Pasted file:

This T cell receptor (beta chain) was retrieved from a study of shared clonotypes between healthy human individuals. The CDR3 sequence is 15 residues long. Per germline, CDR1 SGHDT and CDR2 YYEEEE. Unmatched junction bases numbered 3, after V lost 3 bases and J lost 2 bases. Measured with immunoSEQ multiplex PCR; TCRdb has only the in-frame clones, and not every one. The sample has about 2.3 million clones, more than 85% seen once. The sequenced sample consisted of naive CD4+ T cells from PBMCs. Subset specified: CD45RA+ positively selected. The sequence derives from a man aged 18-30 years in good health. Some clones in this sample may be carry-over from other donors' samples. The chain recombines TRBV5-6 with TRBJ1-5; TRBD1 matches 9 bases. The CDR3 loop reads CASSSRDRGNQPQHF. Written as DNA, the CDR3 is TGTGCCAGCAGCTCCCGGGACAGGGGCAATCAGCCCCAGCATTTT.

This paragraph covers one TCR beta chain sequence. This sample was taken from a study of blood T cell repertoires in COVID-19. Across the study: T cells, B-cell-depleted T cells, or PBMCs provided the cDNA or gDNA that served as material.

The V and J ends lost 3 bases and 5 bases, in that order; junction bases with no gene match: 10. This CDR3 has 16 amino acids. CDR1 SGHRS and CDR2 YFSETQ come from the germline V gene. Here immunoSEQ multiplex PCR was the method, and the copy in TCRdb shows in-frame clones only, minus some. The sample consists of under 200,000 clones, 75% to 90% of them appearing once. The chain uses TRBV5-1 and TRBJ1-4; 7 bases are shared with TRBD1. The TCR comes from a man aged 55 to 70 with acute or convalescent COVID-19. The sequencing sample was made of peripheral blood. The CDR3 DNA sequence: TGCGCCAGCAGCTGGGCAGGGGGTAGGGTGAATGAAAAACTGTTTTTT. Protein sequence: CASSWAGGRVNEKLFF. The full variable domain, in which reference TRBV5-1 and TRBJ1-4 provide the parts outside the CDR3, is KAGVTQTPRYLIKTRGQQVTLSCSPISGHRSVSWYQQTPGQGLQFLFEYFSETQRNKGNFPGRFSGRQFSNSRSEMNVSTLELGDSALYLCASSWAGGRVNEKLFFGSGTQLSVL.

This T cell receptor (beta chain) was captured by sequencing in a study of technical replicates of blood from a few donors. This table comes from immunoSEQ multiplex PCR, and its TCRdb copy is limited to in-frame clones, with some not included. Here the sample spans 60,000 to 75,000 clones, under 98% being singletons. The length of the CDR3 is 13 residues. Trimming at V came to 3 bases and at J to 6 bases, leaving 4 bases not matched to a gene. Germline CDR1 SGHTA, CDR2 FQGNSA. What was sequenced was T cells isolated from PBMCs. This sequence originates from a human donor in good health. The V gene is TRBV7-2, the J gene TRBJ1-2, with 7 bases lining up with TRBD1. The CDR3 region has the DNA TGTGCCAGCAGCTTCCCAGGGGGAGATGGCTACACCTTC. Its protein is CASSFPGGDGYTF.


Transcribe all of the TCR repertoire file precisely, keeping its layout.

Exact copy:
This T cell receptor (beta chain) was retrieved from a study of shared clonotypes between healthy human individuals. The CDR3 sequence is 15 residues long. Per germline, CDR1 SGHDT and CDR2 YYEEEE. Unmatched junction bases numbered 3, after V lost 3 bases and J lost 2 bases. Measured with immunoSEQ multiplex PCR; TCRdb has only the in-frame clones, and not every one. The sample has about 2.3 million clones, more than 85% seen once. The sequenced sample consisted of naive CD4+ T cells from PBMCs. Subset specified: CD45RA+ positively selected. The sequence derives from a man aged 18-30 years in good health. Some clones in this sample may be carry-over from other donors' samples. The chain recombines TRBV5-6 with TRBJ1-5; TRBD1 matches 9 bases. The CDR3 loop reads CASSSRDRGNQPQHF. Written as DNA, the CDR3 is TGTGCCAGCAGCTCCCGGGACAGGGGCAATCAGCCCCAGCATTTT.

This paragraph covers one TCR beta chain sequence. This sample was taken from a study of blood T cell repertoires in COVID-19. Across the study: T cells, B-cell-depleted T cells, or PBMCs provided the cDNA or gDNA that served as material.

The V and J ends lost 3 bases and 5 bases, in that order; junction bases with no gene match: 10. This CDR3 has 16 amino acids. CDR1 SGHRS and CDR2 YFSETQ come from the germline V gene. Here immunoSEQ multiplex PCR was the method, and the copy in TCRdb shows in-frame clones only, minus some. The sample consists of under 200,000 clones, 75% to 90% of them appearing once. The chain uses TRBV5-1 and TRBJ1-4; 7 bases are shared with TRBD1. The TCR comes from a man aged 55 to 70 with acute or convalescent COVID-19. The sequencing sample was made of peripheral blood. The CDR3 DNA sequence: TGCGCCAGCAGCTGGGCAGGGGGTAGGGTGAATGAAAAACTGTTTTTT. Protein sequence: CASSWAGGRVNEKLFF. The full variable domain, in which reference TRBV5-1 and TRBJ1-4 provide the parts outside the CDR3, is KAGVTQTPRYLIKTRGQQVTLSCSPISGHRSVSWYQQTPGQGLQFLFEYFSETQRNKGNFPGRFSGRQFSNSRSEMNVSTLELGDSALYLCASSWAGGRVNEKLFFGSGTQLSVL.

This T cell receptor (beta chain) was captured by sequencing in a study of technical replicates of blood from a few donors. This table comes from immunoSEQ multiplex PCR, and its TCRdb copy is limited to in-frame clones, with some not included. Here the sample spans 60,000 to 75,000 clones, under 98% being singletons. The length of the CDR3 is 13 residues. Trimming at V came to 3 bases and at J to 6 bases, leaving 4 bases not matched to a gene. Germline CDR1 SGHTA, CDR2 FQGNSA. What was sequenced was T cells isolated from PBMCs. This sequence originates from a human donor in good health. The V gene is TRBV7-2, the J gene TRBJ1-2, with 7 bases lining up with TRBD1. The CDR3 region has the DNA TGTGCCAGCAGCTTCCCAGGGGGAGATGGCTACACCTTC. Its protein is CASSFPGGDGYTF.